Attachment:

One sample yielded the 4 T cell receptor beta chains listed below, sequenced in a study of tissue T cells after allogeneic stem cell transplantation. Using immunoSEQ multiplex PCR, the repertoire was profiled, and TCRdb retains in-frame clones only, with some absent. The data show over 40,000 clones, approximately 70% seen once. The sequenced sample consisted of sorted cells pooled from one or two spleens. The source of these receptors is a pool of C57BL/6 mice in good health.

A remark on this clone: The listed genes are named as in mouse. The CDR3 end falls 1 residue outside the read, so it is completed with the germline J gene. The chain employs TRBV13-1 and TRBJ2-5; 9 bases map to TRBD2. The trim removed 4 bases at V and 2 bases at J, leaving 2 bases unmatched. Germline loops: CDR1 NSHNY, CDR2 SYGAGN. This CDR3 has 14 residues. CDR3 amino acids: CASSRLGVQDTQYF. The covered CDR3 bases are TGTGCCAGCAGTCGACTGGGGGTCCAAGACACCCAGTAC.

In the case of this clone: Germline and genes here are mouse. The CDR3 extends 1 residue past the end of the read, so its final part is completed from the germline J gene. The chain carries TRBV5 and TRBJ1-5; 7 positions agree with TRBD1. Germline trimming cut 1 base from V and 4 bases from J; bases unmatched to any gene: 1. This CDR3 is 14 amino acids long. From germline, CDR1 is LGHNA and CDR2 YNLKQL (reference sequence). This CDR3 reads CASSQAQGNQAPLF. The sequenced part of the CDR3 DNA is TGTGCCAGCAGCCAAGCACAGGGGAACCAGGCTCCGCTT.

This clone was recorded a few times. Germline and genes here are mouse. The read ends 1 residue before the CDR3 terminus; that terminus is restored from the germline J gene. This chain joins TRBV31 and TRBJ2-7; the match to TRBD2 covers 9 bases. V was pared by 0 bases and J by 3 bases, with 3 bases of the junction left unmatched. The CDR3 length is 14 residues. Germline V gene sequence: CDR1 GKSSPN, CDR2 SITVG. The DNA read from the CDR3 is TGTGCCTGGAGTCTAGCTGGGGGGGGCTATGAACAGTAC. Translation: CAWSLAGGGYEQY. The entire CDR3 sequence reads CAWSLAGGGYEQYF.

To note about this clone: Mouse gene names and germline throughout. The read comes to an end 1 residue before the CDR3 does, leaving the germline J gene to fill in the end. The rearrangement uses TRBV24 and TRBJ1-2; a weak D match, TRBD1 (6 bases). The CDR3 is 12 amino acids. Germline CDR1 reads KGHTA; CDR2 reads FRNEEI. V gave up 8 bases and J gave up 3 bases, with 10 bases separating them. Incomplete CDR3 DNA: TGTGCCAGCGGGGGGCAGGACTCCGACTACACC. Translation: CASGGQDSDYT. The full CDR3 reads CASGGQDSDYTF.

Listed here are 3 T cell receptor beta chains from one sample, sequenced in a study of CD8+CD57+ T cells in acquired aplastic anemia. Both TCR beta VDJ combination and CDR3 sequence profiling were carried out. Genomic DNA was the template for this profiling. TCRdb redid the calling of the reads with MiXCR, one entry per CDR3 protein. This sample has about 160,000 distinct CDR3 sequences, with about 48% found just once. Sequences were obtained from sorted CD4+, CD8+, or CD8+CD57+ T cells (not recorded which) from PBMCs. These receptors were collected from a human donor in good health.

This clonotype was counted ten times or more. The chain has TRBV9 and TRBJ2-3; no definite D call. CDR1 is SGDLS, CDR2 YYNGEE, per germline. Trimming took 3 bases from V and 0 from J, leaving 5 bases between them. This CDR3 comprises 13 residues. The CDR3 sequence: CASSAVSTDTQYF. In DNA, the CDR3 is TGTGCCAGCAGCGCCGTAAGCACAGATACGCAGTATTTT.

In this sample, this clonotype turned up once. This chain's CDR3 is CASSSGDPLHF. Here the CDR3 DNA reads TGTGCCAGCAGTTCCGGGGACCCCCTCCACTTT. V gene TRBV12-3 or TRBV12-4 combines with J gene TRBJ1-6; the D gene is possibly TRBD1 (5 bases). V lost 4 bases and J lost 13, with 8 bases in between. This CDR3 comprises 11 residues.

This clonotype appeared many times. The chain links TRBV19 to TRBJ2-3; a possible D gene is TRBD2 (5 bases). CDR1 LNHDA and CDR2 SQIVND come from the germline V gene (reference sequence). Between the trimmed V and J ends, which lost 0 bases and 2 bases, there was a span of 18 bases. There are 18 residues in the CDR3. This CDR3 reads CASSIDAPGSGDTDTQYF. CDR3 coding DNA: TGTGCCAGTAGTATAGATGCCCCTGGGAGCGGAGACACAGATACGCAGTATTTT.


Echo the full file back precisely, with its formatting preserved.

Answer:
One sample yielded the 4 T cell receptor beta chains listed below, sequenced in a study of tissue T cells after allogeneic stem cell transplantation. Using immunoSEQ multiplex PCR, the repertoire was profiled, and TCRdb retains in-frame clones only, with some absent. The data show over 40,000 clones, approximately 70% seen once. The sequenced sample consisted of sorted cells pooled from one or two spleens. The source of these receptors is a pool of C57BL/6 mice in good health.

A remark on this clone: The listed genes are named as in mouse. The CDR3 end falls 1 residue outside the read, so it is completed with the germline J gene. The chain employs TRBV13-1 and TRBJ2-5; 9 bases map to TRBD2. The trim removed 4 bases at V and 2 bases at J, leaving 2 bases unmatched. Germline loops: CDR1 NSHNY, CDR2 SYGAGN. This CDR3 has 14 residues. CDR3 amino acids: CASSRLGVQDTQYF. The covered CDR3 bases are TGTGCCAGCAGTCGACTGGGGGTCCAAGACACCCAGTAC.

In the case of this clone: Germline and genes here are mouse. The CDR3 extends 1 residue past the end of the read, so its final part is completed from the germline J gene. The chain carries TRBV5 and TRBJ1-5; 7 positions agree with TRBD1. Germline trimming cut 1 base from V and 4 bases from J; bases unmatched to any gene: 1. This CDR3 is 14 amino acids long. From germline, CDR1 is LGHNA and CDR2 YNLKQL (reference sequence). This CDR3 reads CASSQAQGNQAPLF. The sequenced part of the CDR3 DNA is TGTGCCAGCAGCCAAGCACAGGGGAACCAGGCTCCGCTT.

This clone was recorded a few times. Germline and genes here are mouse. The read ends 1 residue before the CDR3 terminus; that terminus is restored from the germline J gene. This chain joins TRBV31 and TRBJ2-7; the match to TRBD2 covers 9 bases. V was pared by 0 bases and J by 3 bases, with 3 bases of the junction left unmatched. The CDR3 length is 14 residues. Germline V gene sequence: CDR1 GKSSPN, CDR2 SITVG. The DNA read from the CDR3 is TGTGCCTGGAGTCTAGCTGGGGGGGGCTATGAACAGTAC. Translation: CAWSLAGGGYEQY. The entire CDR3 sequence reads CAWSLAGGGYEQYF.

To note about this clone: Mouse gene names and germline throughout. The read comes to an end 1 residue before the CDR3 does, leaving the germline J gene to fill in the end. The rearrangement uses TRBV24 and TRBJ1-2; a weak D match, TRBD1 (6 bases). The CDR3 is 12 amino acids. Germline CDR1 reads KGHTA; CDR2 reads FRNEEI. V gave up 8 bases and J gave up 3 bases, with 10 bases separating them. Incomplete CDR3 DNA: TGTGCCAGCGGGGGGCAGGACTCCGACTACACC. Translation: CASGGQDSDYT. The full CDR3 reads CASGGQDSDYTF.

Listed here are 3 T cell receptor beta chains from one sample, sequenced in a study of CD8+CD57+ T cells in acquired aplastic anemia. Both TCR beta VDJ combination and CDR3 sequence profiling were carried out. Genomic DNA was the template for this profiling. TCRdb redid the calling of the reads with MiXCR, one entry per CDR3 protein. This sample has about 160,000 distinct CDR3 sequences, with about 48% found just once. Sequences were obtained from sorted CD4+, CD8+, or CD8+CD57+ T cells (not recorded which) from PBMCs. These receptors were collected from a human donor in good health.

This clonotype was counted ten times or more. The chain has TRBV9 and TRBJ2-3; no definite D call. CDR1 is SGDLS, CDR2 YYNGEE, per germline. Trimming took 3 bases from V and 0 from J, leaving 5 bases between them. This CDR3 comprises 13 residues. The CDR3 sequence: CASSAVSTDTQYF. In DNA, the CDR3 is TGTGCCAGCAGCGCCGTAAGCACAGATACGCAGTATTTT.

In this sample, this clonotype turned up once. This chain's CDR3 is CASSSGDPLHF. Here the CDR3 DNA reads TGTGCCAGCAGTTCCGGGGACCCCCTCCACTTT. V gene TRBV12-3 or TRBV12-4 combines with J gene TRBJ1-6; the D gene is possibly TRBD1 (5 bases). V lost 4 bases and J lost 13, with 8 bases in between. This CDR3 comprises 11 residues.

This clonotype appeared many times. The chain links TRBV19 to TRBJ2-3; a possible D gene is TRBD2 (5 bases). CDR1 LNHDA and CDR2 SQIVND come from the germline V gene (reference sequence). Between the trimmed V and J ends, which lost 0 bases and 2 bases, there was a span of 18 bases. There are 18 residues in the CDR3. This CDR3 reads CASSIDAPGSGDTDTQYF. CDR3 coding DNA: TGTGCCAGTAGTATAGATGCCCCTGGGAGCGGAGACACAGATACGCAGTATTTT.